Who is You?
Every minute, about 28 people become victims of identity theft. All ages can fall victim to identity theft but senior citizens remain attractive targets for identity thieves to exploit.
Identity theft is a serious crime. It occurs when someone uses your personal identifying information without your knowledge to commit fraud and other crimes. The thief may not always be a stranger, almost half of identity theft victims believe they knew who their imposter was. Although it may be a stranger it can also be a neighbor, an acquaintance or even a family member.
There area actually two types of identity theft. The first is an "account takeover" in which the thief acquires existing account information and gain access to your bank accounts or credit cards to make purchases. The second is "application fraud" which occurs when the thief uses your social security number or other personal information to fraudulently open new credit accounts in your name.
Application fraud may go unnoticed by the victim for an extended period of time making it harder to catch the thief and to clear up the damage done.
The personal information that thieves want most are: Social Security number, drivers license number, credit card information, bank account information, mother's maiden name or any other information that helps an imposter pretend to be you. Thieves can attempt to get this information from you through email or phone contact or from information you throw away in your garbage or from an unlocked mail box.
Here are a few tips to keep your personal information safe from thieves:
Do not carry your Social Security card or Medicare card in your wallet or purse unless you know you will need it that day.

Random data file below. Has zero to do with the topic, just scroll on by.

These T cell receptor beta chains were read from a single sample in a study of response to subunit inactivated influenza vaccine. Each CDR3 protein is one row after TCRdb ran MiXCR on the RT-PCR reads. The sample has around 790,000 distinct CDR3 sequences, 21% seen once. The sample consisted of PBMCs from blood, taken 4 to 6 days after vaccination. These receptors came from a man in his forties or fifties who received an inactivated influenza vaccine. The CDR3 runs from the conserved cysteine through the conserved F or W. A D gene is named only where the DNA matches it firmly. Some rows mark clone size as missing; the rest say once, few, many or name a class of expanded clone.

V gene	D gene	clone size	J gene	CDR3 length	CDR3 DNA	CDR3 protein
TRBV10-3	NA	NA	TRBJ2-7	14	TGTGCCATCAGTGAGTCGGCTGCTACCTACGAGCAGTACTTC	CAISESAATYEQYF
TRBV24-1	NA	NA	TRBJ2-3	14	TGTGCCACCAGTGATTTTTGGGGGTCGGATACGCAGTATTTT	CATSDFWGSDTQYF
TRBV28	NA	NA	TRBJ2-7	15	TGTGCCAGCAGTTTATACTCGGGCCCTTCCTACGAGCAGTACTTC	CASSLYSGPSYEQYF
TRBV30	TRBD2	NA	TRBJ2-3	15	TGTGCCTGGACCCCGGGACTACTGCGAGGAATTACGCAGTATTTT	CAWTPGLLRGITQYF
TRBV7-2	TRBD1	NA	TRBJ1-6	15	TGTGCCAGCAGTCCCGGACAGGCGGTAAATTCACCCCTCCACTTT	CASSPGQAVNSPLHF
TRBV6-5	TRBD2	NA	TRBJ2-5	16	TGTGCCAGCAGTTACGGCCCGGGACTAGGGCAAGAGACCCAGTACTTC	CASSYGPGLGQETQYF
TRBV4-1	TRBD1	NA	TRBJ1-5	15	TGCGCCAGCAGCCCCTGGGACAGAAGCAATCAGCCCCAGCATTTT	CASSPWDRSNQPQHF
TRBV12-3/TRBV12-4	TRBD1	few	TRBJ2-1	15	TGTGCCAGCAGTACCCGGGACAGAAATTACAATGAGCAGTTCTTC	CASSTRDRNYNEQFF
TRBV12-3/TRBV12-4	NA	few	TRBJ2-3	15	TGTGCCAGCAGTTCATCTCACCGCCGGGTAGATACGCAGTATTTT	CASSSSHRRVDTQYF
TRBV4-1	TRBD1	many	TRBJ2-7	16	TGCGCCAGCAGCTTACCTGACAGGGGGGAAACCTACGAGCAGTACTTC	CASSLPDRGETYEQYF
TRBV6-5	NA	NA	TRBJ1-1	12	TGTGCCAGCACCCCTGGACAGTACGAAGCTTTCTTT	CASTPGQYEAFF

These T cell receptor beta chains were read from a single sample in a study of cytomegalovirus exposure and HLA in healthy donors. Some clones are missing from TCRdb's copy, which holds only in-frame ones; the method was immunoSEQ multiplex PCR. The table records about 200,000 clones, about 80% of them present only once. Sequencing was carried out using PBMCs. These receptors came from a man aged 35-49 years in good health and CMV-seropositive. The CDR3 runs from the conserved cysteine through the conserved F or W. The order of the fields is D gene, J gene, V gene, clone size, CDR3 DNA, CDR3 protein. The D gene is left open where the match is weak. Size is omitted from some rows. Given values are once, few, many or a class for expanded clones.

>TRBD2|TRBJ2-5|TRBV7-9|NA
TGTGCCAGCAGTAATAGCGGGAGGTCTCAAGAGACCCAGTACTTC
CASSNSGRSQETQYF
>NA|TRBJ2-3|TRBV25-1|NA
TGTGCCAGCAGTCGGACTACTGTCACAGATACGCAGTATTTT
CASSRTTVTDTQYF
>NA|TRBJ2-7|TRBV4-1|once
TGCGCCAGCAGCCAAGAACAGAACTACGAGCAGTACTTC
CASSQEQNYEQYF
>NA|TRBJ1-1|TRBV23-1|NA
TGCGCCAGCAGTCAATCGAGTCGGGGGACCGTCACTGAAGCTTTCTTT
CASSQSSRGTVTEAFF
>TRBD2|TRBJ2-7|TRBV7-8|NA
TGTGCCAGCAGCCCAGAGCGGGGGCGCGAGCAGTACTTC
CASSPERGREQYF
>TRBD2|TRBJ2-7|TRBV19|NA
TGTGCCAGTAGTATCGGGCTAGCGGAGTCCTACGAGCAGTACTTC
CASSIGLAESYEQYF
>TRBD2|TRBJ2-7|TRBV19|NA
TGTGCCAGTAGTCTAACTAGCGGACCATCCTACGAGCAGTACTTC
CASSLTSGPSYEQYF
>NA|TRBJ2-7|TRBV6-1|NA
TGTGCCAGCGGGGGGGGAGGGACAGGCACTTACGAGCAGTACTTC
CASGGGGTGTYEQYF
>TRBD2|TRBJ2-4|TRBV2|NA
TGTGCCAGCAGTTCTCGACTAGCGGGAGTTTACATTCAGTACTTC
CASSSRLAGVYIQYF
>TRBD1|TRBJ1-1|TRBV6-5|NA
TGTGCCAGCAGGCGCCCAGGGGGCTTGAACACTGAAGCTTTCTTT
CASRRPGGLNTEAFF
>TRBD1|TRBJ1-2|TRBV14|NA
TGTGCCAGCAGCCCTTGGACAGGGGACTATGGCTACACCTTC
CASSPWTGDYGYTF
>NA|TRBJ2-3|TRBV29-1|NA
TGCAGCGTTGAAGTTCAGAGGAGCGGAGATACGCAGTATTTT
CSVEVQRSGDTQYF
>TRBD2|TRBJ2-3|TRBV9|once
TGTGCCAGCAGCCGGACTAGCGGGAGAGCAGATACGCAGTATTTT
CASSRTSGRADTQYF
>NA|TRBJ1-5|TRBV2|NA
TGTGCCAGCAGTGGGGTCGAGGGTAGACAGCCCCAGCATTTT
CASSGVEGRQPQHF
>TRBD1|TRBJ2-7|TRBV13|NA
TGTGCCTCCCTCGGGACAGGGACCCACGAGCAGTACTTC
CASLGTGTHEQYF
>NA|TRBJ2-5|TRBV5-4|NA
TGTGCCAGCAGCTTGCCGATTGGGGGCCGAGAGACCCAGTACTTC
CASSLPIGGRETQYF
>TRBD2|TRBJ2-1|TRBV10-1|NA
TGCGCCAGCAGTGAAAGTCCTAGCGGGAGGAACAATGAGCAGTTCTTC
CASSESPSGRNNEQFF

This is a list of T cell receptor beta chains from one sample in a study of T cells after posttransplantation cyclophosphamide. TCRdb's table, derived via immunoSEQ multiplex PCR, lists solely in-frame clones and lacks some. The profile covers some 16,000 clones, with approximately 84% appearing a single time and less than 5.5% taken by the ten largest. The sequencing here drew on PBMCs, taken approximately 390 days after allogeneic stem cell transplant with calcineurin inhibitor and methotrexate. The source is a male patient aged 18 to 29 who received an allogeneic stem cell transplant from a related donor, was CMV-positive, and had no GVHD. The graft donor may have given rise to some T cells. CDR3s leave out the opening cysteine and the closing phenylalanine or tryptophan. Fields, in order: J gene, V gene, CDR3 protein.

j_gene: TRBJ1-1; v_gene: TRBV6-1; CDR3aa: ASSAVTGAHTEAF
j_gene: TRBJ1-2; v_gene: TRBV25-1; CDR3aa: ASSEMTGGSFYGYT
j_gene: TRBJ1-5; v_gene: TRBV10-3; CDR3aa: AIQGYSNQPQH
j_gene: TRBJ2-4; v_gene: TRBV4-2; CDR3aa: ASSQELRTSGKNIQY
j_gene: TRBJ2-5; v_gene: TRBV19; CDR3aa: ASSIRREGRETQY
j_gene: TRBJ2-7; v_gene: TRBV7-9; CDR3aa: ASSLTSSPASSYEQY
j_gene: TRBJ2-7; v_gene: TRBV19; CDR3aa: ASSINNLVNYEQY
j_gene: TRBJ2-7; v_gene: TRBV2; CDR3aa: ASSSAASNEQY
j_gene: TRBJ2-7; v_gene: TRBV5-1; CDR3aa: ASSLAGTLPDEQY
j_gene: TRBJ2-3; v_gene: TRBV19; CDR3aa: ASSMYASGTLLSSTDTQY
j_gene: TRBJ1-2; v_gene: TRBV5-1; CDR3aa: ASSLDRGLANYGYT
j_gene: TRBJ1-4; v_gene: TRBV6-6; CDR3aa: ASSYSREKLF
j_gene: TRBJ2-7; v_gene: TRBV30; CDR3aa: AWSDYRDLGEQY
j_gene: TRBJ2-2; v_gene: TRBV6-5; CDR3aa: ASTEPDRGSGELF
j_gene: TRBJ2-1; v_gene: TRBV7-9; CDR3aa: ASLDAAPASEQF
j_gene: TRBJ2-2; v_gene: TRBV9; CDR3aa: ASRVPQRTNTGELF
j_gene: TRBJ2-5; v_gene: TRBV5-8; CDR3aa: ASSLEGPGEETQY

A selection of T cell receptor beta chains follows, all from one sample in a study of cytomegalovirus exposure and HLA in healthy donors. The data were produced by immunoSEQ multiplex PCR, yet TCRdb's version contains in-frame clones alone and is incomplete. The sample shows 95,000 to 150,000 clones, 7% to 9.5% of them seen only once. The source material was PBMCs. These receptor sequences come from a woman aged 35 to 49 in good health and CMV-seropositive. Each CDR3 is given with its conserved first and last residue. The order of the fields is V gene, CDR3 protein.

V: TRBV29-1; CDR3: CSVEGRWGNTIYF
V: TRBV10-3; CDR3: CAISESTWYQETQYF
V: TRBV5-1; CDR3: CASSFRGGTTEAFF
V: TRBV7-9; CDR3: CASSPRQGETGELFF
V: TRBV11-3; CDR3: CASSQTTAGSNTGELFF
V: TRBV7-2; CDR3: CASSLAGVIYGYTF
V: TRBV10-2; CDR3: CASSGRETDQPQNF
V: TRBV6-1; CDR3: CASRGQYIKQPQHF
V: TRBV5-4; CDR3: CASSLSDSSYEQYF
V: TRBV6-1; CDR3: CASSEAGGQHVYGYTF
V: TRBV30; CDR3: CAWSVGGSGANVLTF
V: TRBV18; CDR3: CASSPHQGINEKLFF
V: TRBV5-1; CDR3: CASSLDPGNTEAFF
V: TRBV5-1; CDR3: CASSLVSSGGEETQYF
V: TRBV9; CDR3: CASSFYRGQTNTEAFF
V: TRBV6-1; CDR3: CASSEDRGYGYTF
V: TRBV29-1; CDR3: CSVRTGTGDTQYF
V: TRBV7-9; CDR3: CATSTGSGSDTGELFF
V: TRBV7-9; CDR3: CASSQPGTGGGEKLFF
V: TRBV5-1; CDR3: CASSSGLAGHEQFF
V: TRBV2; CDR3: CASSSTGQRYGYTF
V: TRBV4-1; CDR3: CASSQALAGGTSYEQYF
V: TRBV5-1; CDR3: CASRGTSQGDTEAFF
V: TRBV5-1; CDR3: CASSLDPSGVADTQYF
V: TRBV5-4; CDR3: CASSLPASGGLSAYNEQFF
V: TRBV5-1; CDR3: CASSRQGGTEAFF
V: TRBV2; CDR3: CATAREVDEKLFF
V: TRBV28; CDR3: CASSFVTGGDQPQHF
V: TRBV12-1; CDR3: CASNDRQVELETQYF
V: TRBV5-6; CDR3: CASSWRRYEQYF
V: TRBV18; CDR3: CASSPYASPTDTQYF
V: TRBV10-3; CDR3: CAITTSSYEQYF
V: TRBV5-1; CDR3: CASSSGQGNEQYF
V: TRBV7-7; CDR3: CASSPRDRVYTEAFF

Do not have your Social Security number on your Drivers License
Remove "extra" information from your personal checks, avoid giving out your SSN, date of birth, or phone number to a merchant.
Never store account numbers and passwords or pin numbers together.
Never give out your credit card number or other personal information over the telephone unless you initiated the call.
Be sure to shred all documents that contain personal information before throwing them away.
Place outgoing mail in secure mail boxes
Watch for signs of identity theft:
Calls or mail from debt collectors or businesses about things you didn't buy.
Carefully review all bank and credit card statements
Obtain a copy of your credit report on an annual basis. Everyone is entitled to receive one free report per year. Simply go to www.annualcreditreport.com or by calling 877-322-8228 (1-877-fact act) to request a copy of your credit report.
If your identity is stolen, file a police report and obtain a copy of the written report. Contact the North Dakota Attorney General's office at 1-800-472-2600. Immediately contact the three credit reporting agencies.
If the theft is on existing accounts, notify your bank or credit issuer immediately and in writing. Change your account passwords and have new account numbers issued for credit cards.
All correspondence concerning identity theft should be in writing and sent by certified mail. Keep a log of all conversations and copies of all letters.
Always ask to speak to a fraud investigator when contacting credit agencies. If a debt collection agency is contacting you, get their name, address and phone number as well as the name and contact information of the agency they are collecting for in addition to the amount, account number and dates of charges. Advise them that you are a victim of identity theft and you are not responsible for the debt.
Being a victim of identity theft can have a wide range of effects depending on the severity of the theft. Your best defense is to be on the offense and take precautions to minimize your risk of identity theft.
Lori Scharmer is an extension agent with NDSU ?Extension Service, Ward County.